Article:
They also have access to certain features which web browsers either do not have, or have limited access to, such as Bluetooth, more advanced camera features and (when permitted by the user) access to user data, such as their contacts or calendar events.
Successful native apps tend to have a common theme. They are smart and powerful, whilst displaying a very simple and intuitive interface. Where popular native apps are created alongside existing websites or software, they tend to only incorporate the essential features for a tool, sometimes using intelligent algorithms to simplify more laborious tasks. Occasionally they are even made as part of a set of apps, each of which allows the user to focus on one process at a time.
Despite the many strengths of native apps, their barriers can make them unsuitable for particular tasks and resources. The most obvious is that when these apps are built specifically for certain devices, they tend to be incompatible with other devices. Therefore, while a single responsive website can be broadly compatible with any device with a web browser, multiple native app versions for each mobile platform would be needed, each using their own platform’s languages.
Another common gripe amongst some developers is that native apps are typically only distributed on a platform’s store for apps (e.g. Apple’s App Store & Google’s Play Store), which not only delays time to market, but also places restrictions on content and can even force developers to share a cut of app download sales and in-app purchases with the platform creator.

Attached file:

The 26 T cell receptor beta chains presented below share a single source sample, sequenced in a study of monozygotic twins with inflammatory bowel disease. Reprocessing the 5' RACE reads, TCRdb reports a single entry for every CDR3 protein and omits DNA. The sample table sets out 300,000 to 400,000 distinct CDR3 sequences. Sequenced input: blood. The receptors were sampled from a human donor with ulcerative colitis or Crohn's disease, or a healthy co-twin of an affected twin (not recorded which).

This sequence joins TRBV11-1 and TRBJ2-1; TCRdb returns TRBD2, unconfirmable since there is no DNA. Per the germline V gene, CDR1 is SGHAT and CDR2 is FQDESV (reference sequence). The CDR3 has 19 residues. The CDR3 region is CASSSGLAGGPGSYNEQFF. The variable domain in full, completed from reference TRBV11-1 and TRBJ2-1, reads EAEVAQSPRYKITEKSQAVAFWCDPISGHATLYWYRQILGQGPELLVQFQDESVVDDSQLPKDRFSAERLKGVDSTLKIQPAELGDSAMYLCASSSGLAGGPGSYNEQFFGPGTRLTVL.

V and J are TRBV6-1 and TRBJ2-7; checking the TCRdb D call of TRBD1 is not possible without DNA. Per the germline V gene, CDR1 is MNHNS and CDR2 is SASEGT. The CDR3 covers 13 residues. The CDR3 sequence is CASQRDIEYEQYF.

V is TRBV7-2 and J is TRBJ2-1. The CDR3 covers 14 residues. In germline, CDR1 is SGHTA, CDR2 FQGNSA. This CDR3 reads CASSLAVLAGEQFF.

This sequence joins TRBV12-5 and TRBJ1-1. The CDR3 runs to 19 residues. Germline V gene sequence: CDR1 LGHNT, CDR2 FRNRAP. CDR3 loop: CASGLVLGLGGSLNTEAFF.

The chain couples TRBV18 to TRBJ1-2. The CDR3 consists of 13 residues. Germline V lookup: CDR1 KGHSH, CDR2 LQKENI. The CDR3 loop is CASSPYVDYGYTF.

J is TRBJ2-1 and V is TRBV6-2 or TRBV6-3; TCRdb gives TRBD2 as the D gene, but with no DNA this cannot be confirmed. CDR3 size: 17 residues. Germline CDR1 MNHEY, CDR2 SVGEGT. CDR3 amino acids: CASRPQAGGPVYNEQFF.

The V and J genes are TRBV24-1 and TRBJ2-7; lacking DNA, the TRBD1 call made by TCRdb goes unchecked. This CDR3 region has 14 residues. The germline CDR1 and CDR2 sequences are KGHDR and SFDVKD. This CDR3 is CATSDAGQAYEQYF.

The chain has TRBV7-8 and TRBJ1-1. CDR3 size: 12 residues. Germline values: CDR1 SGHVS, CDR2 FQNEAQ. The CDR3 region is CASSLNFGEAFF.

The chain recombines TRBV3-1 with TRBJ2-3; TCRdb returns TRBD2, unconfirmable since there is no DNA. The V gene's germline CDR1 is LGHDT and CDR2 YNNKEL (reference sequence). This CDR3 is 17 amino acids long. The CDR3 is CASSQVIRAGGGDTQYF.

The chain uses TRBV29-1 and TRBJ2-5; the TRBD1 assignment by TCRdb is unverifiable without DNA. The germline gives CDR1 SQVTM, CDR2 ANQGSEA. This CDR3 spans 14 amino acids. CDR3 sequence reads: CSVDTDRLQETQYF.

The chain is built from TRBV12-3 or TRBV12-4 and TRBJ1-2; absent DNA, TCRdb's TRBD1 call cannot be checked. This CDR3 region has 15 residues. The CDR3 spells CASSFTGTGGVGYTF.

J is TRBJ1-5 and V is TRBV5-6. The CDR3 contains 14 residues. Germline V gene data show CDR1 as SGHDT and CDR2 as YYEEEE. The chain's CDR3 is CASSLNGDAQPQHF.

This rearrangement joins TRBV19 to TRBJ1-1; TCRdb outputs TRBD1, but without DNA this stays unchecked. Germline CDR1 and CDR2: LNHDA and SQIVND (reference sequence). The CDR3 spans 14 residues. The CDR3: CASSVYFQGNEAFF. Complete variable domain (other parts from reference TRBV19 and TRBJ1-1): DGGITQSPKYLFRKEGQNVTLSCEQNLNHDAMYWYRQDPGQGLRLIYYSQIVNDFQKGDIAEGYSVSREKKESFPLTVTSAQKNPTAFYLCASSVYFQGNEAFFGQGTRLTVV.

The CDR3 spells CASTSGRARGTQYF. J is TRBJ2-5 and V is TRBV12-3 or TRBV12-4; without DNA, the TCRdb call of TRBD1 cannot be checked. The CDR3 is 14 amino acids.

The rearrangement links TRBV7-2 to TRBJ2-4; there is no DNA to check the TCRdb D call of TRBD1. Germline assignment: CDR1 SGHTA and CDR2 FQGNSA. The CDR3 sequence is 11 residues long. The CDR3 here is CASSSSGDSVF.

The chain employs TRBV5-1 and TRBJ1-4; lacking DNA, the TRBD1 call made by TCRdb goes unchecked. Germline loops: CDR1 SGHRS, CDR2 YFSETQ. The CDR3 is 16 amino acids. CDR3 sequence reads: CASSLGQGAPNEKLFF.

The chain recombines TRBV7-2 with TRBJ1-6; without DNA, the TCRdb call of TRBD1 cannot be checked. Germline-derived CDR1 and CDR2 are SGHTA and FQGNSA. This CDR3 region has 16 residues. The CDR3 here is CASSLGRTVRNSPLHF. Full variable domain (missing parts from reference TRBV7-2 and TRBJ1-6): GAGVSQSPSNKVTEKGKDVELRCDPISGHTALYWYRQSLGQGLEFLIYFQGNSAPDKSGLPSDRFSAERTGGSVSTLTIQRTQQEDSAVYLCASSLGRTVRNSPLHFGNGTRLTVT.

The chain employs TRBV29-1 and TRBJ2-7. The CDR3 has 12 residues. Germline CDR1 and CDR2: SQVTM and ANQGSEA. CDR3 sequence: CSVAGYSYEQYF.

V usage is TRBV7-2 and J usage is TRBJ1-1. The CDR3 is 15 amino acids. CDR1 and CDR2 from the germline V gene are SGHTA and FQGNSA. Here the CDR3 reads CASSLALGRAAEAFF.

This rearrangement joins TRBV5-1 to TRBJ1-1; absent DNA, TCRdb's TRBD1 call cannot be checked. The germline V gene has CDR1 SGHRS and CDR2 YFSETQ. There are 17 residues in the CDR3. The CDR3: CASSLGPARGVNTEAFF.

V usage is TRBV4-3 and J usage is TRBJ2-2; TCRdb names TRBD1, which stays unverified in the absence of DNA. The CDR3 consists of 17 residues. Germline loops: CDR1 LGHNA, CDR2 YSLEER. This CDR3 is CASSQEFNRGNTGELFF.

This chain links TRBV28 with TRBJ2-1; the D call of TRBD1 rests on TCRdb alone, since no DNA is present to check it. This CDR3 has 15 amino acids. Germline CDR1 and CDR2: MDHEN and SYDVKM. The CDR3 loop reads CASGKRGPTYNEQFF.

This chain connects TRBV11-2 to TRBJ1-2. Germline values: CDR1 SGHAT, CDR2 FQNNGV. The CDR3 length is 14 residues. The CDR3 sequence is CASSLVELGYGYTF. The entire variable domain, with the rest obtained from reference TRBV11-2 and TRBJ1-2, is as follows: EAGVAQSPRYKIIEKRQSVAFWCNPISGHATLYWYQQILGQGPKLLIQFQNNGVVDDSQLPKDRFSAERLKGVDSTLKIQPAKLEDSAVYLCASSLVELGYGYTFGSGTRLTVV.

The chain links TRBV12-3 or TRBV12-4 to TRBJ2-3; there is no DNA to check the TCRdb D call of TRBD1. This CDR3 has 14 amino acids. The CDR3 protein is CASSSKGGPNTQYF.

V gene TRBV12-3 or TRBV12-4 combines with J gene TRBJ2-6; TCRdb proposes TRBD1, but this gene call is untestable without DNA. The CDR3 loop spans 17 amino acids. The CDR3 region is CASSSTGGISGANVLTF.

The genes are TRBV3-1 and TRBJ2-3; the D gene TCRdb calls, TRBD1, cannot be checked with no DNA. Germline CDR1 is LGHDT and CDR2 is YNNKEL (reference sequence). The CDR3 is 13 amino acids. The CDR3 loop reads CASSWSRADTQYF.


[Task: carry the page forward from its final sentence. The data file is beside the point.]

When to Choose Native Apps
Where a tool absolutely requires native app features, the right choice is easy. However there are cases where either solution is feasible. In these circumstances, you should examine the user experience benefits and see what will best suit the majority.
Is it essential for the users to have offline access to your tool? Will most users open the app frequently (i.e. daily or weekly)? Are most users willing to go to the App Store, download your app, open the app once download has finished and (if required) then register their details? if the answer to any of these questions is 'Yes', a native app will likely suit you best.
What About Hybrid Apps?
There are ongoing efforts to bridge the gap between mobile sites and native apps by combining the technologies together. Some simply act as containers for mobile sites, which they fetch and display inside them, whilst providing access to some of the more advanced device features found in native apps.
These containerized mobile sites gained traction quite quickly, as their development time was small for existing websites and support requirements were then shared with those sites. However, they have lost popularity, as they share the same mobile site limitation of having to support multiple web browsers, and their slower performance frustrates users.
This article takes a quick look at choosing between building a tool as a native mobile app or instead just creating a (mobile ready) website. Whilst there are many, many points to discuss on this topic, the key message is clear: Where technology restrictions (offline access / instant availability) don’t apply, user experience will help you decide.
Should you be forcing a user to download an app which they will most likely only use once? No, users don’t like jumping through hoops for little reward, and they won’t take kindly to you wasting their time or clogging up their home screen.
How can you help your users save time spent revisiting and navigating your website repeatedly? There’s an app for that.